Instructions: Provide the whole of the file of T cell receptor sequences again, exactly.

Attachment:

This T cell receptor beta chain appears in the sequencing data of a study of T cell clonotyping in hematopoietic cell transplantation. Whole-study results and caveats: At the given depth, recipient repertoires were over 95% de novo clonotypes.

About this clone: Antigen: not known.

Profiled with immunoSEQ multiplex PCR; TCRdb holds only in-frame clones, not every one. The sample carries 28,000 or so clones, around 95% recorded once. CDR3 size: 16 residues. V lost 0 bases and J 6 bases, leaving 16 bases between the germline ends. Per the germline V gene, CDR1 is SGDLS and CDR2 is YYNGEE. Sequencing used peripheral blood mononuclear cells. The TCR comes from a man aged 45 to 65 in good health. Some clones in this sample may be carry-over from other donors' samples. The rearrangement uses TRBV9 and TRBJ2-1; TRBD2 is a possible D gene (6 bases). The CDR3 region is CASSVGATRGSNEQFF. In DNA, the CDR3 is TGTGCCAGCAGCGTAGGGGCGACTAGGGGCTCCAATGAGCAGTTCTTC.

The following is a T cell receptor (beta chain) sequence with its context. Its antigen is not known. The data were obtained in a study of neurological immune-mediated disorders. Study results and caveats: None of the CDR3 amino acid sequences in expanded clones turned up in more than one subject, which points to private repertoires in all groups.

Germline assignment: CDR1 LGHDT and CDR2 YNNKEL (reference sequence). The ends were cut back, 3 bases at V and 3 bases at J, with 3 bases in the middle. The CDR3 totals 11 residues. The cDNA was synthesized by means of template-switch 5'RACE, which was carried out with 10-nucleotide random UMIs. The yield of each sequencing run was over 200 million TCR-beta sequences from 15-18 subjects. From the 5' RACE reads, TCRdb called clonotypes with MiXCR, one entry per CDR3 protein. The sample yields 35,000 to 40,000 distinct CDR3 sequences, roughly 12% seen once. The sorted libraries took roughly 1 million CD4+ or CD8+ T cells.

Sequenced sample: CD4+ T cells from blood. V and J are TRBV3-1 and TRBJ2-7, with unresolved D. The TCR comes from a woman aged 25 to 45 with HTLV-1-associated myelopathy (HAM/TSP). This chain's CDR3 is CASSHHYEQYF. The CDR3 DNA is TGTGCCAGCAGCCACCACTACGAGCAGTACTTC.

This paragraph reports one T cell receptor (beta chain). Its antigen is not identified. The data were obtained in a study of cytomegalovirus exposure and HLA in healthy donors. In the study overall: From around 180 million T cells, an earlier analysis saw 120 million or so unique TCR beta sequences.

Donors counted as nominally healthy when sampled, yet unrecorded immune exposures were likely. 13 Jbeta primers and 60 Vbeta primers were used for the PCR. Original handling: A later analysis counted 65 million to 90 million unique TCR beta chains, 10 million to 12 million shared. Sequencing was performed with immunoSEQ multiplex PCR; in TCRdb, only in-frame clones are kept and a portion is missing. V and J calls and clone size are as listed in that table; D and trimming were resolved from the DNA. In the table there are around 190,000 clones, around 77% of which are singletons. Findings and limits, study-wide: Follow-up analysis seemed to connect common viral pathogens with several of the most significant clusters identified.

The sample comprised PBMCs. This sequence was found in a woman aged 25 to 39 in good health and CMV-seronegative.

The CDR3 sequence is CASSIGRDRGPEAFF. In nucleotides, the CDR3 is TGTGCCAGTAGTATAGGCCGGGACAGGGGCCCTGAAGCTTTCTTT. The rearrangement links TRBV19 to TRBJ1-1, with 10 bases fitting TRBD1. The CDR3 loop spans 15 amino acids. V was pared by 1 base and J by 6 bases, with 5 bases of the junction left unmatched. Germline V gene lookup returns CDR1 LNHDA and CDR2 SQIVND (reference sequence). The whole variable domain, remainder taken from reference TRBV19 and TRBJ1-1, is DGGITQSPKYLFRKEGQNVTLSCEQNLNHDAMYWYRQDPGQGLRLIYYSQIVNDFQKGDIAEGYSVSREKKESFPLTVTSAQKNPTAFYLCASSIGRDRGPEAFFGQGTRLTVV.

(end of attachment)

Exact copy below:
This T cell receptor beta chain appears in the sequencing data of a study of T cell clonotyping in hematopoietic cell transplantation. Whole-study results and caveats: At the given depth, recipient repertoires were over 95% de novo clonotypes.

About this clone: Antigen: not known.

Profiled with immunoSEQ multiplex PCR; TCRdb holds only in-frame clones, not every one. The sample carries 28,000 or so clones, around 95% recorded once. CDR3 size: 16 residues. V lost 0 bases and J 6 bases, leaving 16 bases between the germline ends. Per the germline V gene, CDR1 is SGDLS and CDR2 is YYNGEE. Sequencing used peripheral blood mononuclear cells. The TCR comes from a man aged 45 to 65 in good health. Some clones in this sample may be carry-over from other donors' samples. The rearrangement uses TRBV9 and TRBJ2-1; TRBD2 is a possible D gene (6 bases). The CDR3 region is CASSVGATRGSNEQFF. In DNA, the CDR3 is TGTGCCAGCAGCGTAGGGGCGACTAGGGGCTCCAATGAGCAGTTCTTC.

The following is a T cell receptor (beta chain) sequence with its context. Its antigen is not known. The data were obtained in a study of neurological immune-mediated disorders. Study results and caveats: None of the CDR3 amino acid sequences in expanded clones turned up in more than one subject, which points to private repertoires in all groups.

Germline assignment: CDR1 LGHDT and CDR2 YNNKEL (reference sequence). The ends were cut back, 3 bases at V and 3 bases at J, with 3 bases in the middle. The CDR3 totals 11 residues. The cDNA was synthesized by means of template-switch 5'RACE, which was carried out with 10-nucleotide random UMIs. The yield of each sequencing run was over 200 million TCR-beta sequences from 15-18 subjects. From the 5' RACE reads, TCRdb called clonotypes with MiXCR, one entry per CDR3 protein. The sample yields 35,000 to 40,000 distinct CDR3 sequences, roughly 12% seen once. The sorted libraries took roughly 1 million CD4+ or CD8+ T cells.

Sequenced sample: CD4+ T cells from blood. V and J are TRBV3-1 and TRBJ2-7, with unresolved D. The TCR comes from a woman aged 25 to 45 with HTLV-1-associated myelopathy (HAM/TSP). This chain's CDR3 is CASSHHYEQYF. The CDR3 DNA is TGTGCCAGCAGCCACCACTACGAGCAGTACTTC.

This paragraph reports one T cell receptor (beta chain). Its antigen is not identified. The data were obtained in a study of cytomegalovirus exposure and HLA in healthy donors. In the study overall: From around 180 million T cells, an earlier analysis saw 120 million or so unique TCR beta sequences.

Donors counted as nominally healthy when sampled, yet unrecorded immune exposures were likely. 13 Jbeta primers and 60 Vbeta primers were used for the PCR. Original handling: A later analysis counted 65 million to 90 million unique TCR beta chains, 10 million to 12 million shared. Sequencing was performed with immunoSEQ multiplex PCR; in TCRdb, only in-frame clones are kept and a portion is missing. V and J calls and clone size are as listed in that table; D and trimming were resolved from the DNA. In the table there are around 190,000 clones, around 77% of which are singletons. Findings and limits, study-wide: Follow-up analysis seemed to connect common viral pathogens with several of the most significant clusters identified.

The sample comprised PBMCs. This sequence was found in a woman aged 25 to 39 in good health and CMV-seronegative.

The CDR3 sequence is CASSIGRDRGPEAFF. In nucleotides, the CDR3 is TGTGCCAGTAGTATAGGCCGGGACAGGGGCCCTGAAGCTTTCTTT. The rearrangement links TRBV19 to TRBJ1-1, with 10 bases fitting TRBD1. The CDR3 loop spans 15 amino acids. V was pared by 1 base and J by 6 bases, with 5 bases of the junction left unmatched. Germline V gene lookup returns CDR1 LNHDA and CDR2 SQIVND (reference sequence). The whole variable domain, remainder taken from reference TRBV19 and TRBJ1-1, is DGGITQSPKYLFRKEGQNVTLSCEQNLNHDAMYWYRQDPGQGLRLIYYSQIVNDFQKGDIAEGYSVSREKKESFPLTVTSAQKNPTAFYLCASSIGRDRGPEAFFGQGTRLTVV.